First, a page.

Bucs ready to set sail on Fourth | Oak Harbor Yacht Club’s float continues to be a parade favorite

Buccaneer John Kingsbury hands out beads during the 2013 Fourth of July parade in Oak Harbor. The Oak Harbor Yacht Club group owns the popular pirate ship float. - File photo 2013/Whidbey News-Times
Buccaneer John Kingsbury hands out beads during the 2013 Fourth of July parade in Oak Harbor. The Oak Harbor Yacht Club group owns the popular pirate ship float.
— image credit: File photo 2013/Whidbey News-Times

The Fourth of July Parade in Oak Harbor is fast approaching, and residents are already looking forward to the processional and ensuing celebration.

One float in particular is very popularity — the pirate ship float, courtesy of the Oak Harbor Yacht Club’s Buccaneers.

The Buccaneers formed in 1997 as a way to help the financially failing yacht club, according to the head “Buc,” Bob Mitchell. By 2007, the club was a philanthropic community outreach group.

“We focus on people below the radar of the system,” Mitchell said.

Aside from participating in “virtually every parade,” Mitchell said the group also gives out Thanksgiving and Christmas dinners, children’s gifts at Christmas and hosts a Children’s Fishing Derby.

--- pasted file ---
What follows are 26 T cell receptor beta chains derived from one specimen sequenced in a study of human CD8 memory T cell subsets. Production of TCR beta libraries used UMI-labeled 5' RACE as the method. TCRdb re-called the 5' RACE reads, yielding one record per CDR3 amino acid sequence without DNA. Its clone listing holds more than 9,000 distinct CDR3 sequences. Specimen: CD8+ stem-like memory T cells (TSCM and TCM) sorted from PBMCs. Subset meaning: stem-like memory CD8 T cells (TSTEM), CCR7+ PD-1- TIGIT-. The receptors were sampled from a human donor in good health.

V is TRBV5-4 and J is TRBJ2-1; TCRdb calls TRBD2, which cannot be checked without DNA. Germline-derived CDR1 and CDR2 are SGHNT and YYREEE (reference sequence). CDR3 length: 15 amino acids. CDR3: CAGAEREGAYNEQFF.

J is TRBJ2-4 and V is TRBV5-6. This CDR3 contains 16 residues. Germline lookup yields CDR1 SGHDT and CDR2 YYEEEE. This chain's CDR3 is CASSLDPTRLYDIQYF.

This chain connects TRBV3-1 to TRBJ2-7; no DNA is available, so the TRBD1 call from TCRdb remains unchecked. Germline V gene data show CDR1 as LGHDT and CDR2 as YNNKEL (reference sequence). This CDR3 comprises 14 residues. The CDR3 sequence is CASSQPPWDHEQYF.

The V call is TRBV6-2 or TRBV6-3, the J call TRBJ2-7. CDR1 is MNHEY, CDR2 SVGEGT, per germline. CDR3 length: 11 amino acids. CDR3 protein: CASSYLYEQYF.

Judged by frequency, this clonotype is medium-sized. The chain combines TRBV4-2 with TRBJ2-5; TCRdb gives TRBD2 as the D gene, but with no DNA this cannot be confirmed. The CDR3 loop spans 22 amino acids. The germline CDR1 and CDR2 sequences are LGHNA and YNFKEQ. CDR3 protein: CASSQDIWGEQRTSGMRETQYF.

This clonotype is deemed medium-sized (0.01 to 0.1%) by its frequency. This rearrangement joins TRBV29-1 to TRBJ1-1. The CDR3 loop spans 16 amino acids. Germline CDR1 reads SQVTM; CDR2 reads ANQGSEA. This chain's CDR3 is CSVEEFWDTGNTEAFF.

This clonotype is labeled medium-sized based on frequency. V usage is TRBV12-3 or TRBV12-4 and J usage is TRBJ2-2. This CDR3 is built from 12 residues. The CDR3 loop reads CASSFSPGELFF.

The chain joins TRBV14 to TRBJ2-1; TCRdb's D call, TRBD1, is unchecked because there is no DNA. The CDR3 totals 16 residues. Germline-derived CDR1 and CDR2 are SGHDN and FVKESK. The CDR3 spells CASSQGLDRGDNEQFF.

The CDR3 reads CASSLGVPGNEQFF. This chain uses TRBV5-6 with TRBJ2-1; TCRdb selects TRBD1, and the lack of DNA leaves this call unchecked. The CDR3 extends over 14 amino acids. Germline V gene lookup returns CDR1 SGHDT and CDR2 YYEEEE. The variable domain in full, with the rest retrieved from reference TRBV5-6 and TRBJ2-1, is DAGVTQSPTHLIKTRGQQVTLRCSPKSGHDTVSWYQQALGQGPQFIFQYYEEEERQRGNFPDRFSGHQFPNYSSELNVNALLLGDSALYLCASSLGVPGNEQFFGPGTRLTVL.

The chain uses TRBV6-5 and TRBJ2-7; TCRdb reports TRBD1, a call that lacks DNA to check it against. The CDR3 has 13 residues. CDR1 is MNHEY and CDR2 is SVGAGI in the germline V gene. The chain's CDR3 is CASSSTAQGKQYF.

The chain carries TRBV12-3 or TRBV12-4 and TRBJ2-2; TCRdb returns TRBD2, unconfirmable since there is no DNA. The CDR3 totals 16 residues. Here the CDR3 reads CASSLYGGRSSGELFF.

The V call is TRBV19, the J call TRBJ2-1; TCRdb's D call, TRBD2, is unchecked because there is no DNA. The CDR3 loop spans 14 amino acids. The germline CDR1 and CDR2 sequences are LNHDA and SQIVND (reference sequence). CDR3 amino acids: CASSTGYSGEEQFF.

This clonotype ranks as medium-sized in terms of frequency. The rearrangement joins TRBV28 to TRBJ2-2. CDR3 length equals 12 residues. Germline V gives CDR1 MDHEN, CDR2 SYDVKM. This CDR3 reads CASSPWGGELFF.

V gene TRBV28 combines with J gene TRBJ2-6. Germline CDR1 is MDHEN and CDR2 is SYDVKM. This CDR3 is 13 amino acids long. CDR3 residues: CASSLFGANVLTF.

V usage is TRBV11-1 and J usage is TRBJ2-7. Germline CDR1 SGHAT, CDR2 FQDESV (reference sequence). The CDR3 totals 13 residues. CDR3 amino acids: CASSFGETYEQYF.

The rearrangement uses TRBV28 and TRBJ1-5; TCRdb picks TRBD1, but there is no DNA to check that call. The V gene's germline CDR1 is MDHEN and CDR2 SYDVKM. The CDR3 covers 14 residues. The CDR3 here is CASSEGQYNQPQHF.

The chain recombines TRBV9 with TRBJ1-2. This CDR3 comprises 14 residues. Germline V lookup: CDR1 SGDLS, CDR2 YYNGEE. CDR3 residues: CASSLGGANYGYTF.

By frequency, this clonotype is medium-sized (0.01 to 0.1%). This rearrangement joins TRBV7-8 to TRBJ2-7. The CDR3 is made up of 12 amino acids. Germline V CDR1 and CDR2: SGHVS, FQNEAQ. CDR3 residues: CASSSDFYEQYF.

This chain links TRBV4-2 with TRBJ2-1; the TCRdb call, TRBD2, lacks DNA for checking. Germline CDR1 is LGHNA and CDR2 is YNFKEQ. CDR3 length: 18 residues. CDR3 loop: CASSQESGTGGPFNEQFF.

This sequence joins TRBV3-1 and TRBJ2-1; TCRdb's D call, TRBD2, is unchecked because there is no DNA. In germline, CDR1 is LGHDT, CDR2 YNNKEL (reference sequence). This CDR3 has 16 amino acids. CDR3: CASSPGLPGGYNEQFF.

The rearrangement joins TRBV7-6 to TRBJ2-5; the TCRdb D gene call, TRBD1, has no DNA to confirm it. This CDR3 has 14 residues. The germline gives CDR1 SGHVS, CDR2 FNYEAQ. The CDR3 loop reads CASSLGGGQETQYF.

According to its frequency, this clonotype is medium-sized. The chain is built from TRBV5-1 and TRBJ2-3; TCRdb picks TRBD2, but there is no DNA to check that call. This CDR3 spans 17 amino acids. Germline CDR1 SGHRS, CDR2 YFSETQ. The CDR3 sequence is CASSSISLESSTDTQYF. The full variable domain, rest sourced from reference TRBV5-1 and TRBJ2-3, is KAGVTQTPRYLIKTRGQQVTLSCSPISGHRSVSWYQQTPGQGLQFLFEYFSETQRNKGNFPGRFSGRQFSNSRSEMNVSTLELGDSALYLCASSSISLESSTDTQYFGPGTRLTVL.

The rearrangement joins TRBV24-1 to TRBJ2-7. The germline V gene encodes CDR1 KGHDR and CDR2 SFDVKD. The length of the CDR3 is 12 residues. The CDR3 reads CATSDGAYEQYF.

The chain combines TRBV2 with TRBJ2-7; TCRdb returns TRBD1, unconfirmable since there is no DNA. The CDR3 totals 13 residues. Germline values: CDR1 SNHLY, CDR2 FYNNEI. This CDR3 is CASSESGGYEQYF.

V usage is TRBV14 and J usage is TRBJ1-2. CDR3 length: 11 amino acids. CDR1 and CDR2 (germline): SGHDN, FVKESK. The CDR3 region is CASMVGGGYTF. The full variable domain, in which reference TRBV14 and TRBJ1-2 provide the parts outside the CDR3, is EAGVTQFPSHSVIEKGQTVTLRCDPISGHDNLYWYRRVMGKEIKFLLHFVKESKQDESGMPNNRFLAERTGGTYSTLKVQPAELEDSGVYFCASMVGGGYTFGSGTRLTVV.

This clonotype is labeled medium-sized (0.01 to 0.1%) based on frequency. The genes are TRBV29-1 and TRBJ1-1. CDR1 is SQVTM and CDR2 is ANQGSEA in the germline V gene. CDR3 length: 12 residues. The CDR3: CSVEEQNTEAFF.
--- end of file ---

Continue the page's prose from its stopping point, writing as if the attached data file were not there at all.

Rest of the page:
“That is our focus now. Like I say,” Mitchell said, “is reaching the community and being a presence in the Oak Harbor community.”

The pirate ship was acquired by the Buccaneers in about 2005, according to Mitchell.

A member of the group found the float, built for similar purposes, while traveling in the Midwestern United States, according to Mitchell.

“We got it back here and got it fixed up,” he said. “Lots of modifications and finishes and TLC went into it.

“We take a lot of pride in it,” Mitchell said. “and we do get a lot of compliments.”

Aside from coming equipped with Buccaneers in full pirate costumes handing out beads to children on the parade sidelines, the ship comes equipped with six cannons, three on each side, letting out loud bangs of compressed carbon dioxide “about every second light post,” Mitchell said. “So it’s banging away as we’re going down.”

Therese Kingsbury and her husband John joined the yacht club in 2013 “and immediately became Buccaneers,” she said.

“We love to do community outreach and are very active volunteers throughout the town in many different charities,” Kingsbury said.

The Buccaneers are “always hoping to recruit more people that are up for some good, clean pirate fun,” Kingsbury said.

The Buccaneers currently number 14 people, an “all time high,” Mitchell said.

Though Kingsbury loves the fundraising and charitable work, she said that being a pirate edges it out as her favorite part of being a member of the Buccaneers.

“Who would not like dressing up like a pirate and making people smile?” she said.


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